William Safire, New York Times columnist, doesn't know what he's talking (or
writing) about. Who says? The New York Times.
Underneath the headline, "Found: A Smoking Gun," Safire on February 11 wrote
a column that maintained a "clear link" existed between Saddam Hussein and
Osama bin Laden. A from-the-start supporter of the war in Iraq, Safire was
declaring that one of Bush's main rationales for the invasion--a supposed
operational relationship between al Qaeda and Hussein's regime--was solid. In doing so,
he was taking on all those who have challenged or questioned this Bush
claim--a long list that even includes the Republican and Democratic leaders of the
House intelligence committee who last September concluded that the prewar
intelligence did not contain information to support the charge that Hussein had been
in league with bin Laden.
What did Safire base his case-closed pronouncement upon? A New York Times
story that had appeared a day earlier. Written by reporter Dexter Filkins (in
Baghdad) and also based on reporting done by Douglas Jehl (in Washington), the
front-pager revealed that the Kurds had intercepted a courier for Ansar
al-Islam, a fundamentalist terrorist group that had been based in northern Iraq. The
messenger, Hassan Ghul, had on him a CD-ROM that contained a 17-page document
that appeared to be a letter from the head of Ansar al-Islam, Abu Musab
al-Zarqawi, to al Qaeda requesting assistance. Ansar al-Islam wanted to start an
Iraqi civil war by attacking Shi'ite Muslims, and Zarqawi was hoping al Qaeda
would help him.
A-ha, exclaimed Safire, here was the proof that Safire himself was correct
when he wrote on September 24, 2001--"not two weeks after 9/11"-- that Hussein
was linked to al Qaeda through Ansar al-Islam. And he praised the work of the
reporters involved. But Safire was molding facts more than he was marshaling
The actual New York Times story Safire relied upon said that the letter was
not evidence of a link between al Qaeda and Ansar al-Islam. Filkins' dispatch
noted that if the document was authentic, it would "constitute the strongest
evidence to date of contacts between extremists in Iraq and al Qaeda. But it
does not speak to the debate about whether there was a Qaeda presence in Iraq
during the Saddam Hussein era, nor is there any mention [in the request for help]
of a collaboration with Hussein loyalists."
Safire ignored this important qualifier. In his column, he referred to Ansar
al-Islam as an "Qaeda affiliate" and approvingly quoted George W. Bush
describing Zarqawi before the war as an "al Qaeda leader." But Safire did not mention
that when CIA chief George Tenet testified before the Senate intelligence
committee in February 2003, Tenet said that while the CIA believed Ansar al-Islam
had received funding from al Qaeda, Zarqawi considered himself and his
network "quite independent" of al Qaeda. Receiving money from al Qaeda might qualify
Ansar al-Islam as an "affiliate," but according to Tenet's testimony Zarqawi
was no "al Qaeda leader."
In his column, Safire was making a triple-play argument--from bin Laden to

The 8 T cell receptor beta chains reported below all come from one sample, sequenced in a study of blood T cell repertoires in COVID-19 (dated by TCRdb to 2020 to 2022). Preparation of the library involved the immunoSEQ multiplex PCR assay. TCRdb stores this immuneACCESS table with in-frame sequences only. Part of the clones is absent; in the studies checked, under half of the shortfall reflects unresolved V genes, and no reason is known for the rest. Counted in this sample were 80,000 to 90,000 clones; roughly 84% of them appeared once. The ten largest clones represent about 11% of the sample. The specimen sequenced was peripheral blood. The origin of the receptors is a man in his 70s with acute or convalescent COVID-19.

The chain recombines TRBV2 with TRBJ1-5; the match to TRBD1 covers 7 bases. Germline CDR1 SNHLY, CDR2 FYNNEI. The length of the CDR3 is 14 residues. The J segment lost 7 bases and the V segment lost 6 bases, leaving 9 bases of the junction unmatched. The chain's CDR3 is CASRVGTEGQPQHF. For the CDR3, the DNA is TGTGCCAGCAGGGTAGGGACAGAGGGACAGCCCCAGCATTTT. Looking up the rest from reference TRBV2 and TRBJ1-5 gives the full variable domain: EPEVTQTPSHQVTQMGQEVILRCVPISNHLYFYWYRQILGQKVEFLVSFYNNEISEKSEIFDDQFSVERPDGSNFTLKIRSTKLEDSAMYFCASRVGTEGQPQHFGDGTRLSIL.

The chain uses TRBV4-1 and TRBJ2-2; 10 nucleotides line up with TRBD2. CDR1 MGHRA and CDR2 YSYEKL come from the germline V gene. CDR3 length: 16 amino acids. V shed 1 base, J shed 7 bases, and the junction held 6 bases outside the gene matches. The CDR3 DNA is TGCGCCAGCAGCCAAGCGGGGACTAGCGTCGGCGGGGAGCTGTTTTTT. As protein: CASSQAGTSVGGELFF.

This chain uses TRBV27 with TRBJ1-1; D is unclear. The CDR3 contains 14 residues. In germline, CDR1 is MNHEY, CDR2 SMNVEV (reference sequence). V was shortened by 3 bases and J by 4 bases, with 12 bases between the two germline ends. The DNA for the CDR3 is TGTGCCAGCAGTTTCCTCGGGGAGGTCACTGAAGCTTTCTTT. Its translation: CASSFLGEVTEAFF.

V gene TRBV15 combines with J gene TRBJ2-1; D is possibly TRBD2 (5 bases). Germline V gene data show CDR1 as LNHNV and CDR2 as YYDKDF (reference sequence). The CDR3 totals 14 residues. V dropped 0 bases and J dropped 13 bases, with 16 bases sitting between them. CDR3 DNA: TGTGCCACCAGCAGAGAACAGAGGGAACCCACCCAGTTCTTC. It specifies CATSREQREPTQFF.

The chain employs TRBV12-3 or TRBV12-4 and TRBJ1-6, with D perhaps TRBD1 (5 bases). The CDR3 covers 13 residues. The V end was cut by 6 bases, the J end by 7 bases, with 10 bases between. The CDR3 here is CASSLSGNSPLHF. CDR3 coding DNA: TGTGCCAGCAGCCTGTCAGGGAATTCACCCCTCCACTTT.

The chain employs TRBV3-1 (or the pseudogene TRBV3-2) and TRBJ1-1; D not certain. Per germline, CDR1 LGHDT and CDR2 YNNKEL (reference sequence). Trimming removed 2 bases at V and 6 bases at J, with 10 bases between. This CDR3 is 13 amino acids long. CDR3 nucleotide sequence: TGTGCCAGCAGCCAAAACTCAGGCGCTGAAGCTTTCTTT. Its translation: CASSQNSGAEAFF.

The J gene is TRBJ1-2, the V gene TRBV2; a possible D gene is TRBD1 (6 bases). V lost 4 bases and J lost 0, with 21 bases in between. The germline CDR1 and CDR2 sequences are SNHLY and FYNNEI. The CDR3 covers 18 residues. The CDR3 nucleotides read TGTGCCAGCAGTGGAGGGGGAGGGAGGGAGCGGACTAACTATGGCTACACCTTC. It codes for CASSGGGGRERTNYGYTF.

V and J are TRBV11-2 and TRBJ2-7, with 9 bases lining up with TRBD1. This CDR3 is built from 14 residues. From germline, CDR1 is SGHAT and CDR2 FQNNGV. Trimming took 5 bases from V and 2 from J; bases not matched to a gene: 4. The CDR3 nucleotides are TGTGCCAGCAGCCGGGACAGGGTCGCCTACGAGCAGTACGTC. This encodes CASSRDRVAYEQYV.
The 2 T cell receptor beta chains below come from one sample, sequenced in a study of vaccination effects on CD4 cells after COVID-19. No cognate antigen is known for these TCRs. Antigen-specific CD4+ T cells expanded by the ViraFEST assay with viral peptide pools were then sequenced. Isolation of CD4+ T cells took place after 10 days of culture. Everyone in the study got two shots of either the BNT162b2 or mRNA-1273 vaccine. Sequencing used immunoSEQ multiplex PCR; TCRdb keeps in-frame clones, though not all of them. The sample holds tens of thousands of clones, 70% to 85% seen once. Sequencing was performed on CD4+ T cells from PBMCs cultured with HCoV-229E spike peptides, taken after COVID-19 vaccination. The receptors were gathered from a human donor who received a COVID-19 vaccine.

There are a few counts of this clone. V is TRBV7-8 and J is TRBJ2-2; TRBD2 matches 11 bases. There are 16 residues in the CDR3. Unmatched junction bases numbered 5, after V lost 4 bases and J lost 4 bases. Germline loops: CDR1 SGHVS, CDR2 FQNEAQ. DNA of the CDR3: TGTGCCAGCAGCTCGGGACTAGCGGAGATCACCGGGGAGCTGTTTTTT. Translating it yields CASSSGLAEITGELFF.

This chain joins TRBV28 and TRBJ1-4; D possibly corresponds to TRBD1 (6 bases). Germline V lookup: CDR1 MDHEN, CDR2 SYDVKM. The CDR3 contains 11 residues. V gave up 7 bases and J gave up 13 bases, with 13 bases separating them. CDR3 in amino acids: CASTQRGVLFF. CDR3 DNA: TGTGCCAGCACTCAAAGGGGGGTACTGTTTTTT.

Zarqawi to Hussein--to claim that there had been an al Qaeda-Iraq partnership.
And he pointed to a remark that Secretary of State Colin Powell made during his
February 5, 2003, presentation to the U.N. Security Council: "Iraq today
harbors a deadly terrorist network headed by Abu Musab al-Zarqawi, an associate
and collaborator of Osama bin Laden." But Powell and the Bush administration has
not been able to show that Hussein was firmly linked to Ansar al-Islam. After
all, the group operated in the northern territory, where Baghdad had limited
control. Moreover, in January, when Powell was asked whether there was
evidence linking Hussein and al Qaeda, he replied, "There is not--you know, I have
not seen smoking-gun concrete evidence about the connection, but I t we did." In
other words, the administration had nothing to prove there was an al
Qaeda-Iraq alliance (with or without Ansar al-Islam in between). For some reason,
Safire did not share this information with his readers.
So Safire ignored what his paper's own reporters reported, and he juggled a
highly selective set of factoids to make a rather serious charge: Ansar
al-Islam equals al Qaeda. He also ridiculed as "simply silly" the notion that strong
evidence was necessary to make this case, deriding those skeptics who would
demand that "the Ansar boss in Iraq must be found carrying an official Qaeda
membership card signed by bin Laden."
But the last laugh (of derision) was on Safire. According to whom? The New
York Times. Ten days after Safire's "smoking-gun" column, a page-one story by
Douglas Jehl (the same Jehl whom Safire had hailed), reported that Ansar
al-Islam "appears to be operating mostly apart from Al Qaeda, senior American
officials say." Whoops.
Jehl's report continued: "Most significantly, the officials said, American
intelligence had picked up signs that Qaeda members outside Iraq had refused a
request from the group, Ansar al-Islam, for help in attacking Shi'ite Muslims
in Iraq." Double whoops.
It seems that Zarqawi had asked for help, and bin Laden had said no. Is this